The first few months of excavation for the new Wellington Dock Navigation Channel for Port of Dover’s flagship Dover Western Docks Revival (DWDR) have uncovered some exciting new features relating to the origins of the historic Western Docks.
As the Port of Dover reports, the impacts on the historic environment are hugely important, the DWDR scheme was designed to minimize the loss of historic character, which includes the retention of the Wellington Dock with a new navigable channel to/from the new marina.
Specialist heritage experts, Archaeology South-East (ASE), were brought on board to oversee the excavation, which began in March this year to ensure the requisite investigations were conducted in a controlled environment.
Kristina Krawiec, Senior Archaeologist, ASE said: “The excavation of such a large channel provides a unique opportunity to uncover and record deeply buried archaeological remains and the sediments associated with them.”
The first discovery included the old basements of the Victorian houses that once occupied the promenade which were built c.1830 and demolished c.1945 following WWII.
Further discoveries included the remains of the foundations of ‘The Pent’ proposed and overseen by Thomas Digges c.1570, under the approval of Elizabeth I.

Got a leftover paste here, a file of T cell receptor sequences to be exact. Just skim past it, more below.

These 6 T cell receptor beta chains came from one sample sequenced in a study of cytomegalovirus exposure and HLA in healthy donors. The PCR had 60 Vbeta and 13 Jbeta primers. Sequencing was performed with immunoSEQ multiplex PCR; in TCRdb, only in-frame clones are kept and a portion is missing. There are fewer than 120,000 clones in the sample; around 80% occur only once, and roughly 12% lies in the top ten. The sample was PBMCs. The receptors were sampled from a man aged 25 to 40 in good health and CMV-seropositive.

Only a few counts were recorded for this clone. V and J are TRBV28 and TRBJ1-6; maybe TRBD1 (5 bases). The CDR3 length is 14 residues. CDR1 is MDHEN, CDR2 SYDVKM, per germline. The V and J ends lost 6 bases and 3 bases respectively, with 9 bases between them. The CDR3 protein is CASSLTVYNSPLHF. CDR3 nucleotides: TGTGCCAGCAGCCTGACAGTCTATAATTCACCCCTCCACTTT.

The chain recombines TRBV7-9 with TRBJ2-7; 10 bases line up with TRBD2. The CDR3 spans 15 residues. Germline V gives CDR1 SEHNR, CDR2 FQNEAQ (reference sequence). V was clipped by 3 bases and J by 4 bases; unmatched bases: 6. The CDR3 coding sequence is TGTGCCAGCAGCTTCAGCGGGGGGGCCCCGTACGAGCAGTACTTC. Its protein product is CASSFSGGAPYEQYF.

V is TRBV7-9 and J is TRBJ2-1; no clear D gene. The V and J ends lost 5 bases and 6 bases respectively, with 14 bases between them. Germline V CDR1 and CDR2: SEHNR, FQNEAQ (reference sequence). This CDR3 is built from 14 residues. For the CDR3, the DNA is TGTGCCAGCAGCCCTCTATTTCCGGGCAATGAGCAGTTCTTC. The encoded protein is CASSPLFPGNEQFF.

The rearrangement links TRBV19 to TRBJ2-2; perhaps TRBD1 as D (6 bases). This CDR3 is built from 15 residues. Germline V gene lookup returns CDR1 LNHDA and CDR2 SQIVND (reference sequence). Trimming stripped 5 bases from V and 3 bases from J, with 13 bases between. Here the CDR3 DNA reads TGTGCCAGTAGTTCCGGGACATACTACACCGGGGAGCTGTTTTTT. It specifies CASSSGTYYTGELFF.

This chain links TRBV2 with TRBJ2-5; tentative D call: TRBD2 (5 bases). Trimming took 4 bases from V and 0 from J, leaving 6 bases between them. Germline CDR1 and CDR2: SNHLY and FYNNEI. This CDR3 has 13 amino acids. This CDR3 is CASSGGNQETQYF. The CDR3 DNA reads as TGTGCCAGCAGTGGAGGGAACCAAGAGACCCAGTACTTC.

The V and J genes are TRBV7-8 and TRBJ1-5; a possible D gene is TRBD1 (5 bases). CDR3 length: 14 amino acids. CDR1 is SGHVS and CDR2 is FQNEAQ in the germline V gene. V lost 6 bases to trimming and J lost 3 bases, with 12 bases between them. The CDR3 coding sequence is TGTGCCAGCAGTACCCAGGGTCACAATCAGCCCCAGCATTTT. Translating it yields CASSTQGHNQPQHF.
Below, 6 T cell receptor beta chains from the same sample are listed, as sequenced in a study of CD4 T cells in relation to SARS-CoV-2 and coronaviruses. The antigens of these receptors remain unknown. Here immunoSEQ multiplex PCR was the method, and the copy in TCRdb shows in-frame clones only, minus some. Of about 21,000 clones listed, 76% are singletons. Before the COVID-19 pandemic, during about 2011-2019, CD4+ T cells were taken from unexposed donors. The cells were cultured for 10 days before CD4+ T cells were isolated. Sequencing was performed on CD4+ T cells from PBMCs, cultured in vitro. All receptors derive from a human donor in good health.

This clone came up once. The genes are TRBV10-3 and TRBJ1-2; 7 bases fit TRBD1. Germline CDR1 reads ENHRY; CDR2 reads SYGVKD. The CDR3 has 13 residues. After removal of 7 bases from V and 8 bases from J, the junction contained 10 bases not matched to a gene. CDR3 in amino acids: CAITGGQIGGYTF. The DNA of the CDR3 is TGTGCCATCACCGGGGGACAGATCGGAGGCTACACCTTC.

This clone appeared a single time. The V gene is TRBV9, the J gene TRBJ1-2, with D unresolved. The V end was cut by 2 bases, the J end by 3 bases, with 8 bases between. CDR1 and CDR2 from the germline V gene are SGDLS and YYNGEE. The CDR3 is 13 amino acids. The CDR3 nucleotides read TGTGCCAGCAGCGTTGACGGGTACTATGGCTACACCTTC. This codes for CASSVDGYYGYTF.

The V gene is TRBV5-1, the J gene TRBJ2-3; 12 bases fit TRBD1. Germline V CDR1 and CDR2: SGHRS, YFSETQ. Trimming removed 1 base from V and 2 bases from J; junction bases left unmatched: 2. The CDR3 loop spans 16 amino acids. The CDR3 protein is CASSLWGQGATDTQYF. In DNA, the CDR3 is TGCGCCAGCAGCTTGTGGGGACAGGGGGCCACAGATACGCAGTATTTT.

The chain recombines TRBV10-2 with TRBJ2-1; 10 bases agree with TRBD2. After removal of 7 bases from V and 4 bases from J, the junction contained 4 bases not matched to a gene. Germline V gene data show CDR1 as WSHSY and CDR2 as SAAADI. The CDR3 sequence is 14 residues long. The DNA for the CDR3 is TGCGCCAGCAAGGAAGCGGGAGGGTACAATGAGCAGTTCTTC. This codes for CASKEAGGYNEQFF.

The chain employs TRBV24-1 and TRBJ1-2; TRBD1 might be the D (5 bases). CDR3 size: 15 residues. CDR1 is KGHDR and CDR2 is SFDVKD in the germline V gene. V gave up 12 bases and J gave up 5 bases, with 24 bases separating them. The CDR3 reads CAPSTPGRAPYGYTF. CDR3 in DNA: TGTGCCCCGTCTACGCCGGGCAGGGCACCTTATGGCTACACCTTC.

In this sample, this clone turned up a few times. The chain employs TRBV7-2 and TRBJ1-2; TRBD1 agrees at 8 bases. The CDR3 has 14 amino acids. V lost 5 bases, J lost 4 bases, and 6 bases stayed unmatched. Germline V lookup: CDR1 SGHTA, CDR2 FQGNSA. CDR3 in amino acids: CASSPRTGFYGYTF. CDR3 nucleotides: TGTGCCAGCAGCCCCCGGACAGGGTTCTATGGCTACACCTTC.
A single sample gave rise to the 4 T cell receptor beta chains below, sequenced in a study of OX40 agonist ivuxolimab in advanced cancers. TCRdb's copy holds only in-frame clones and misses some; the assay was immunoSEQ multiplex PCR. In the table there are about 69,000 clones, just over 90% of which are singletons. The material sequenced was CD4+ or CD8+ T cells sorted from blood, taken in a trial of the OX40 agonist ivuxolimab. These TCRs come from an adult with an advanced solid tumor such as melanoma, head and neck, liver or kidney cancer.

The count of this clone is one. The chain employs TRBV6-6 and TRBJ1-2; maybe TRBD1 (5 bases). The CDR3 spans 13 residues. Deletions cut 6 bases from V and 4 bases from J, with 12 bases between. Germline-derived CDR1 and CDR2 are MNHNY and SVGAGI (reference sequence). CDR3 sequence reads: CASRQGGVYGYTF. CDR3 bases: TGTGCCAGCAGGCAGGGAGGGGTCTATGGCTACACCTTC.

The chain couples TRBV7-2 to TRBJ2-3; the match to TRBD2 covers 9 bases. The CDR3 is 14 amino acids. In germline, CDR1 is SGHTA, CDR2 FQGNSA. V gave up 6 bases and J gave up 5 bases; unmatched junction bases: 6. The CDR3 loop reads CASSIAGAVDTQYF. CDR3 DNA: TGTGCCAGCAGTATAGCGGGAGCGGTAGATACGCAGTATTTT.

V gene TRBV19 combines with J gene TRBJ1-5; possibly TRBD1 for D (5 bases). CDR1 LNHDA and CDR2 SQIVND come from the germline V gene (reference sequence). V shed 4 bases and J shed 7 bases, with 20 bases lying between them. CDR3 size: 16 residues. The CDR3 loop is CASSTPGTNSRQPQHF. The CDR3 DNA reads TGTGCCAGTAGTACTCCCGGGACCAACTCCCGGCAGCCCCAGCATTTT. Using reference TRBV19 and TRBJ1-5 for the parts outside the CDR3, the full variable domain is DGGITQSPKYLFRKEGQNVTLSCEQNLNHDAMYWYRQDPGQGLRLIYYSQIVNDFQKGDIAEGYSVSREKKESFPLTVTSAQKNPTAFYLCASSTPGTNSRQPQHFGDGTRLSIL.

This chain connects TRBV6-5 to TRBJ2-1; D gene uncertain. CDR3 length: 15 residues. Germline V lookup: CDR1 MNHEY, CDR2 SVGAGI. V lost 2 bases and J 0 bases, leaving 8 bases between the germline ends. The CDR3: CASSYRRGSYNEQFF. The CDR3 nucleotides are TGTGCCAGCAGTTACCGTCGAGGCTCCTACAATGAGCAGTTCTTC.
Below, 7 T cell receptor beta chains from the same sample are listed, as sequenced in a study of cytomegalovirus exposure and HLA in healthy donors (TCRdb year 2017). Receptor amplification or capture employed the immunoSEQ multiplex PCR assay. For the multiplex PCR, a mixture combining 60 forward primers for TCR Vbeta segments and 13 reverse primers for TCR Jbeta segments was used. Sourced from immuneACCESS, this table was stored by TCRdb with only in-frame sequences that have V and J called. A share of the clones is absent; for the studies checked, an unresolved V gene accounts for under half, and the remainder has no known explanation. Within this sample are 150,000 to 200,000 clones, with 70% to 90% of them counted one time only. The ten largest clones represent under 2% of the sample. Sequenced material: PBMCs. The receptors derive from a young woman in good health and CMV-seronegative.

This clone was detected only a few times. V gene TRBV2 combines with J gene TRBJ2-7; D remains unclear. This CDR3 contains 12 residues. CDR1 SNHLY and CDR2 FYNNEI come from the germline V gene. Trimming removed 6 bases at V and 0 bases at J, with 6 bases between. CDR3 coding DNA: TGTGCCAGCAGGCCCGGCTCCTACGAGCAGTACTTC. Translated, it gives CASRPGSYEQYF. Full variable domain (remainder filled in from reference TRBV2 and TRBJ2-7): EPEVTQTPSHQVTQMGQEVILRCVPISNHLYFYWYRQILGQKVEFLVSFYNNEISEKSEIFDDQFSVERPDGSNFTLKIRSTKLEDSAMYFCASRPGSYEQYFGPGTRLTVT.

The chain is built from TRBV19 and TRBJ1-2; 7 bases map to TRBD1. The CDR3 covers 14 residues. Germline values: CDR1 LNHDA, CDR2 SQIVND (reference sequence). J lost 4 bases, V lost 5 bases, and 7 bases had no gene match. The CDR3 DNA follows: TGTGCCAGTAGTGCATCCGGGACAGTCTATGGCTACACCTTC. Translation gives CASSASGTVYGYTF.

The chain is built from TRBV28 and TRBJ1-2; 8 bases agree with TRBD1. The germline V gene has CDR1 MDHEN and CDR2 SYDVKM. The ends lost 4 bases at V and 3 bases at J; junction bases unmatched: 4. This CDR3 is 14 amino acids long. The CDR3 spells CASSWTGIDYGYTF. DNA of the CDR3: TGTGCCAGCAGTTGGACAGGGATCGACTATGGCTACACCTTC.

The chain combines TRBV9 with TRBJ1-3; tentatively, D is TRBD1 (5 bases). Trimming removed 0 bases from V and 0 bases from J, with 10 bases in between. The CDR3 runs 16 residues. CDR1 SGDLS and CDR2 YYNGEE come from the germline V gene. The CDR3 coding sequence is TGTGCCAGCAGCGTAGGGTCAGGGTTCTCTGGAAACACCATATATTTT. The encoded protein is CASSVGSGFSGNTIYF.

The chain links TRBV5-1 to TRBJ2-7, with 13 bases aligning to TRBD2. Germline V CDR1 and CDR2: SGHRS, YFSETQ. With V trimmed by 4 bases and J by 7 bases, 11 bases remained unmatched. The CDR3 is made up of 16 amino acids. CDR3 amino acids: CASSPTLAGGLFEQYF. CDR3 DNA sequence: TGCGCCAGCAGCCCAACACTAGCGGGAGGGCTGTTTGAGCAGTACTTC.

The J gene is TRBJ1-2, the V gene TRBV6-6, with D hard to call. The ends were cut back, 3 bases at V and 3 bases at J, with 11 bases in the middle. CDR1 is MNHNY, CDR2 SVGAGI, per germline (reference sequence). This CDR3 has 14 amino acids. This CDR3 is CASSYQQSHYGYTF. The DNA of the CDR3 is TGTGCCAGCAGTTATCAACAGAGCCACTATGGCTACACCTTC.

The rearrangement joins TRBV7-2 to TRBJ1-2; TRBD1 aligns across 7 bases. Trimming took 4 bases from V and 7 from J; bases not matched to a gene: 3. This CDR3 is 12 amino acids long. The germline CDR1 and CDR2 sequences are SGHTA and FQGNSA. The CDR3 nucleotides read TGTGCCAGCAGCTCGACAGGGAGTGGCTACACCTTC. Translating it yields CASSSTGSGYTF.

Josie Sinden, DWDR Conservation Officer, Port of Dover said: “DWDR undertook extensive heritage investigations and it was discovered that the technique used to the construct ‘The Pent’ was used extensively in the Benelux (or Low Countries).”
Approximately 250 timbers were also uncovered on the beach side of excavation and would have formed a seawall with the timbers acting as fenders for the ships to moor alongside. The structure was recorded using laser scanning, and will be removed and stored for analysis prior to re-incorporation into the development.
A Heritage Steering Group (HSG) was formed in the early stages, in order to meet the design delivery of the project’s heritage requirements. This group comprised of a mixture of project staff and external archaeological organisations and is supported by a full-time dedicated conservation officer.
Dave Herrod, DWDR Program Director, Port of Dover, said: “The Port’s commitment to heritage goes over and beyond its statutory requirement. Recently the DWDR team worked with the Dutch Culture Association and Historic England, to facilitate scanning of concretions found adjacent to the Dutch vessel, Rooswijk, which was recently excavated off the Kent coast.”